Tolstoy got it wrong and Shoplifters gets it right. All happy families are not the same. Hirokazu Kore-eda’s enchanting, subversive masterpiece takes on family values and bourgeois pieties through a Japanese crime family that is not what it seems.
For all its gentle groundedness, a quality that suffuses much of Kore-eda’s work, Shoplifters strenuously resists romanticizing its main characters. Its compassion is more convincing for it. So is its brilliance.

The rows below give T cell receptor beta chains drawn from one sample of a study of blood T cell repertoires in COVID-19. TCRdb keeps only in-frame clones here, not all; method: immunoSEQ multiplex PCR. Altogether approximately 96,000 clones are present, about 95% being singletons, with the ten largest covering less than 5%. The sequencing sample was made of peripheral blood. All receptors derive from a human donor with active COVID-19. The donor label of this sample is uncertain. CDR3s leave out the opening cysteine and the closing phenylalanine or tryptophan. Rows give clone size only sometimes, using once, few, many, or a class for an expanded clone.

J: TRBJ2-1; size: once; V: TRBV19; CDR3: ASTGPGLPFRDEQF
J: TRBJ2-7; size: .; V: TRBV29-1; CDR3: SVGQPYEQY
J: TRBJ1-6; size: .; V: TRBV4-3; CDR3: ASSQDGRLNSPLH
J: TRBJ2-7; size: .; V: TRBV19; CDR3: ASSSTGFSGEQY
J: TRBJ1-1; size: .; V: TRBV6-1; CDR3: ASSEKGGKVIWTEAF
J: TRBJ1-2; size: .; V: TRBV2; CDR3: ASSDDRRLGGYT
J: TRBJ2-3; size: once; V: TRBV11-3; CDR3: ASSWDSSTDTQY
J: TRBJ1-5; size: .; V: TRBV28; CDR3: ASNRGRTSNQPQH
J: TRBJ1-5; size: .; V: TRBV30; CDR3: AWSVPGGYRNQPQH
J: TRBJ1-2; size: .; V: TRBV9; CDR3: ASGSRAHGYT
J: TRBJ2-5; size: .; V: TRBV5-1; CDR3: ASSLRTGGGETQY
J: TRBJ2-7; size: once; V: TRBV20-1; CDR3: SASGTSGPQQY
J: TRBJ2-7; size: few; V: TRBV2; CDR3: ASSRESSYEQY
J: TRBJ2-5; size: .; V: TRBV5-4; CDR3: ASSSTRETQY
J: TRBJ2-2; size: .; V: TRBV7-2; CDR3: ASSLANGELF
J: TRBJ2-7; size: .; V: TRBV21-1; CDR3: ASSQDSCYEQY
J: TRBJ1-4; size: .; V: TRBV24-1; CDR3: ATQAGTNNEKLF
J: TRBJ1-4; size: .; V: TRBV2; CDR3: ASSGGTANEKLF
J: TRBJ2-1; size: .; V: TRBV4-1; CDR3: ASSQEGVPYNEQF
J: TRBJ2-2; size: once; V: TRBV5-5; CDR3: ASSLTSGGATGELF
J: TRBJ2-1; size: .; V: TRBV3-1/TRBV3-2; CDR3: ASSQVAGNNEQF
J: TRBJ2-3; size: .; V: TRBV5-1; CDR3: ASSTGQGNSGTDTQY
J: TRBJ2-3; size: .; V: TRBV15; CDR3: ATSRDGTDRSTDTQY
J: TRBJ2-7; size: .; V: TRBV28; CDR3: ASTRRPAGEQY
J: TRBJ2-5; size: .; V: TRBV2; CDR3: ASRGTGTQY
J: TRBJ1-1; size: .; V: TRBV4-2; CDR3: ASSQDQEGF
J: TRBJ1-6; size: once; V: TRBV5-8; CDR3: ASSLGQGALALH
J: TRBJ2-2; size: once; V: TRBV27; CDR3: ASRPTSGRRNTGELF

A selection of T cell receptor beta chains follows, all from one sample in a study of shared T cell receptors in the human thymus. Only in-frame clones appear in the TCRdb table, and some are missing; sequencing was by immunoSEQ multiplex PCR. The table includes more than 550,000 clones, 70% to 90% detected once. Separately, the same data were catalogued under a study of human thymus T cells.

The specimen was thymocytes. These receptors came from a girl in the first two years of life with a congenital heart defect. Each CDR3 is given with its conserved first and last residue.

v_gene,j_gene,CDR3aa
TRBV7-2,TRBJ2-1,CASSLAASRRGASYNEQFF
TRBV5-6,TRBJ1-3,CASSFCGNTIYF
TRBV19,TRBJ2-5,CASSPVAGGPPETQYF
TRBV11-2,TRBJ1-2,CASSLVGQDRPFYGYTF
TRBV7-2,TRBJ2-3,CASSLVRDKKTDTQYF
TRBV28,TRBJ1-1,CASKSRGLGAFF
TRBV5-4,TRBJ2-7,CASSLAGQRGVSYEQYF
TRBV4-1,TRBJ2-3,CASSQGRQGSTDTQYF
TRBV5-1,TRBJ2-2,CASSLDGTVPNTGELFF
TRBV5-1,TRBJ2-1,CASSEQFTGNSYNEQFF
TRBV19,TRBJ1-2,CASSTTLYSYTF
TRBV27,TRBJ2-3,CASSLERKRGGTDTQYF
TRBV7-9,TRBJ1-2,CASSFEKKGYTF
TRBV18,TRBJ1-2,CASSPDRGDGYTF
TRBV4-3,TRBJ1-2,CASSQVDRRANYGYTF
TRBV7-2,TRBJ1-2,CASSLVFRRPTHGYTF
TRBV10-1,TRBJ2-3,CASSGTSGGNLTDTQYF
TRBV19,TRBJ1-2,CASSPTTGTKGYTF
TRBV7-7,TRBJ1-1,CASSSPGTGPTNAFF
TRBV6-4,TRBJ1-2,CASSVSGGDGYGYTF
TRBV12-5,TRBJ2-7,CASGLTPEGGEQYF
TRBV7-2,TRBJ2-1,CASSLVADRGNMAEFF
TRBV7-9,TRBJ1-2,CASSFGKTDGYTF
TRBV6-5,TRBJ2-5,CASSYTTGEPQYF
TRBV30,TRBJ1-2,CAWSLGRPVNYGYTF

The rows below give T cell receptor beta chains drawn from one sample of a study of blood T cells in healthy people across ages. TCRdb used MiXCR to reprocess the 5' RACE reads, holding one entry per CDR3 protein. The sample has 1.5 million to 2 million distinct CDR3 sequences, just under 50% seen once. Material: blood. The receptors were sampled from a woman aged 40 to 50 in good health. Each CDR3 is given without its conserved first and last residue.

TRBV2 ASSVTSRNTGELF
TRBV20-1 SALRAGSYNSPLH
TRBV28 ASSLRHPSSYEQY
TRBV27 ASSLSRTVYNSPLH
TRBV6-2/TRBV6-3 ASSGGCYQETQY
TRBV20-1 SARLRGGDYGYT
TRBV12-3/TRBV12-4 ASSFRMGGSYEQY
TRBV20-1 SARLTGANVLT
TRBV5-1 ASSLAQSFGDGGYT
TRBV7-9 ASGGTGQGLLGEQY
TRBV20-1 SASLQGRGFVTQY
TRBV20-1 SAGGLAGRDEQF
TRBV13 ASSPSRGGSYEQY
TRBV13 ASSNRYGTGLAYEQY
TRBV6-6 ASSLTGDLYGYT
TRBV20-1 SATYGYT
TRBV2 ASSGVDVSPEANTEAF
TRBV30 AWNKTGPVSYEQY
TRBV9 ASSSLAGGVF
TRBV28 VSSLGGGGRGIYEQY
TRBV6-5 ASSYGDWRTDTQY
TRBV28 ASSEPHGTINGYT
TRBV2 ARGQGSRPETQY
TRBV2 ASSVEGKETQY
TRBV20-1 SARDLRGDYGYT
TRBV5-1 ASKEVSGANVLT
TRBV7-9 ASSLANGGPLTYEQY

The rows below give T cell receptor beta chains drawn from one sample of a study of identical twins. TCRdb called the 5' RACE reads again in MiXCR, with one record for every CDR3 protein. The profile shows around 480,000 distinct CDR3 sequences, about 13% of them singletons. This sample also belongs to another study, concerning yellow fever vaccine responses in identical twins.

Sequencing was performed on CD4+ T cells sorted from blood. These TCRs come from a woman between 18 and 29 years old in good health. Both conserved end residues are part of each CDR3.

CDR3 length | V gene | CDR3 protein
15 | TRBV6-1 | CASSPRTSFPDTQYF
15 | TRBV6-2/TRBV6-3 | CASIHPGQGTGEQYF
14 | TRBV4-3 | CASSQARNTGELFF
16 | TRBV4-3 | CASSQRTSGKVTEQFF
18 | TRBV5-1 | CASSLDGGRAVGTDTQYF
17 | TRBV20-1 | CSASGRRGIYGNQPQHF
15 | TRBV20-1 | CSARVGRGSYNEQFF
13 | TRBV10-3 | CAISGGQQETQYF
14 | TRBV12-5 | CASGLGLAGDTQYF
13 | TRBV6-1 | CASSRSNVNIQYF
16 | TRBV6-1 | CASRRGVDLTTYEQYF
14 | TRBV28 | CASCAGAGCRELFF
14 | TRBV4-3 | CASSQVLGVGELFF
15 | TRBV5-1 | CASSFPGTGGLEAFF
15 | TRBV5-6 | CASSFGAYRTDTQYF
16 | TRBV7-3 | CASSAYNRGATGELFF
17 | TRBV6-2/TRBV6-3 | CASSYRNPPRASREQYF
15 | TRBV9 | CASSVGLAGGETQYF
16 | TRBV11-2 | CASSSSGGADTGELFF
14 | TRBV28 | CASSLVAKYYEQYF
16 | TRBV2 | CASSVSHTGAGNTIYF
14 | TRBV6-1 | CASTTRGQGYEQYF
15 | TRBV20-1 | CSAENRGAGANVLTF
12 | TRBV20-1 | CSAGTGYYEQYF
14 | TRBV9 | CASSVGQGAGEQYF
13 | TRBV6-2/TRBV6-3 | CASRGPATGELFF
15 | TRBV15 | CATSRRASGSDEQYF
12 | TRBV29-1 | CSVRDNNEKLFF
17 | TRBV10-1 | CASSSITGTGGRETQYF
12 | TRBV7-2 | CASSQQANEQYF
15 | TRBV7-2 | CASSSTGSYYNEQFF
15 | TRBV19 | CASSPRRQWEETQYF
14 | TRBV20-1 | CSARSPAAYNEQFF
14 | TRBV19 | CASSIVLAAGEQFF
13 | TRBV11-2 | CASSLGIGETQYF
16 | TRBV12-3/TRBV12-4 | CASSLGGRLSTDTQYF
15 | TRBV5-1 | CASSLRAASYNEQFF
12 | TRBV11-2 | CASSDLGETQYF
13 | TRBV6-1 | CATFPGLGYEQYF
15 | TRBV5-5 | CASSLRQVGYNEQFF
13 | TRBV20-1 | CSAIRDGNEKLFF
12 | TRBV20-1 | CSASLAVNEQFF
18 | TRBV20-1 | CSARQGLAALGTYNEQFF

Some of the credit must go to the stellar casting and performances. It’s difficult to single out one of the six actors in this alternative family unit as it’s a true ensemble display. But Kore-eda’s deft command of tone is a key factor too.